Special focus: chip design
Chip designers are struggling with aligning the critical dimensions of each new manufacturing process with an ever-smaller fraction of the wavelength of the light used to define them.
Also, major chip foundries are ramping up production on 28nm processes - making electronic devices with features so small they are stretching the capabilities of the equipment used to draw them to breaking point.
Chipmakers are having to apply an increasingly mindboggling array of optical trickery. E&T monitors this trend.
Selected chip-design news
Raytheon UK has opened the UK’s first fab able to make chips from the ultrahard material silicon carbide instead of standard silicon, thus aiming to provide devices that can withstand the heat inside jet engines and other harsh environments.
Intel's weak outlook for fourth-quarter revenue and margins dispelled lingering hopes for a revival in PC demand.
Amazon, the world's largest Internet retailer, is in advanced talks to buy the mobile chip business of Texas Instruments.
Silicon chips that exploit the properties of quantum physics could be common components in laptops and smartphones within a few years, say scientists.
ARM beat market expectations for the second quarter after demand for its low-power chips in smartphones outstripped the industry.
Intel, Samsung Electronics and TSMC have agreed to start working on a move to use 450mm wafers, with the transition scheduled to start in 2012.
IBM, working with its semiconductor production partners, claims to have produced wafers on an prototype 32nm process that use a high-k/metal-gate stack.
The Open SystemC Initiative (OSCI) is working to have the final version of the second major release of the transaction-level modelling (TLM) standard ready in time for the Design Automation Conference (DAC) in June.
Researchers at Rensselaer Polytechnic Institute have created models to determine whether it is worth pursuing carbon nanotubes as replacements for copper wiring in chip designs.
IBM researchers have stumbled across a possible solution to one of the biggest obstacles to the use of graphene as a substitute for silicon in future electronic devices. They have developed a way to suppress the noise that would otherwise render nanoscale graphene transistors useless.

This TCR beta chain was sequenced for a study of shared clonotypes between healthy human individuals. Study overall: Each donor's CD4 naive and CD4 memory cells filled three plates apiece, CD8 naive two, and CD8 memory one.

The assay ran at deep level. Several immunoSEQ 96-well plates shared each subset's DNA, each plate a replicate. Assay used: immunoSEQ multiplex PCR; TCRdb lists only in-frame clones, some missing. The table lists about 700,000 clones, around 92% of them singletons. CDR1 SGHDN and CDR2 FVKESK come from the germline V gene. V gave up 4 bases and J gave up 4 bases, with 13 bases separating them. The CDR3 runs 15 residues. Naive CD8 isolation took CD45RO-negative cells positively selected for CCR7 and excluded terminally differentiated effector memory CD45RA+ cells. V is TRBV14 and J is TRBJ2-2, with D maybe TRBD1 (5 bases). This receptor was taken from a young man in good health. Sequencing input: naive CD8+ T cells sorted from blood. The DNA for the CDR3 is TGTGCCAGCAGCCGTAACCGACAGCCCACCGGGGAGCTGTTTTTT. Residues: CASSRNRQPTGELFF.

Selected chip-design features
During the 1990s, Scotland’s Silicon Glen looked as though it could rival other world centres for chipmaking. It could not compete with California’s Silicon Valley itself but the country looked an attractive choice to a number of Far Eastern technology companies who promised to build and expand plants there.
Wide-area network optimisers use smart ways to gain more value from WAN links through new ICs.
The world's largest chipmakers are gambling heavily on manufacturing in an attempt to take advantage of their market muscle.
We're all fed-up with watching the 'Please wait' icon as our data shunts backwards and forwards from memory to processor... but could the waiting time be reduced now that memory technology innovation is providing the key to a new, more energy-efficient way of handling data?
The highly absorbent smartphone is gaining a controlling interest in how the electronics industry is evolving, as technology developed for it seeps increasingly into other markets.
Processors are working too hard and draining the battery too fast, so could they learn some lessons in energy conservation from the sagacious sloth?
Chipmakers want to cut costs by moving to pizza-sized wafers, but could it prove to be an expensive mistake?
The pressure to deliver longer battery life in mobile handsets and tablets is forcing chipmakers to put spare processor cores onto their devices with the intention of using their signature, power-hungry cores only on an occasional basis.
Depositing the features on semiconductors is no easy task, and existing tools have reached their limit, says E&T.
How can you get chips onto the market when you don't have an iPhone budget?
Increasing the regularity of chip designs may reduce problems in manufacturing.
At the beginning of October, a group of chipmakers and tools suppliers formed a consortium to try to take the technology of silicon-on-insulator (SOI) chips out of the realm of high-end processors into the mainstream.
Sani Nassif, the man in charge of tools and technologies at IBM Microelectronics, has a way of putting into perspective the looming problem for chip designers.
Cost pressures are forcing designers to put more analogue circuitry onto bleeding-edge silicon.
Circuit designers are turning into digital techniques to improve analogue performance on submicron processes.
Modelling the mind may provide a radical new direction in computer design.
Chipmakers are reaching the limits with electronic circuits - the only way is up.
Developers have to look at new ways of coding to take advantage of multicore processing.
Moore's Law has become practically synonymous with chipmaking: but does it square with reality?
Only months after 45nm started rolling, the foundries are vying for control of the 32nm generation.
Modelling hardware using virtual platforms is becoming mainstream - so now attention is turning to the speed of simulation.
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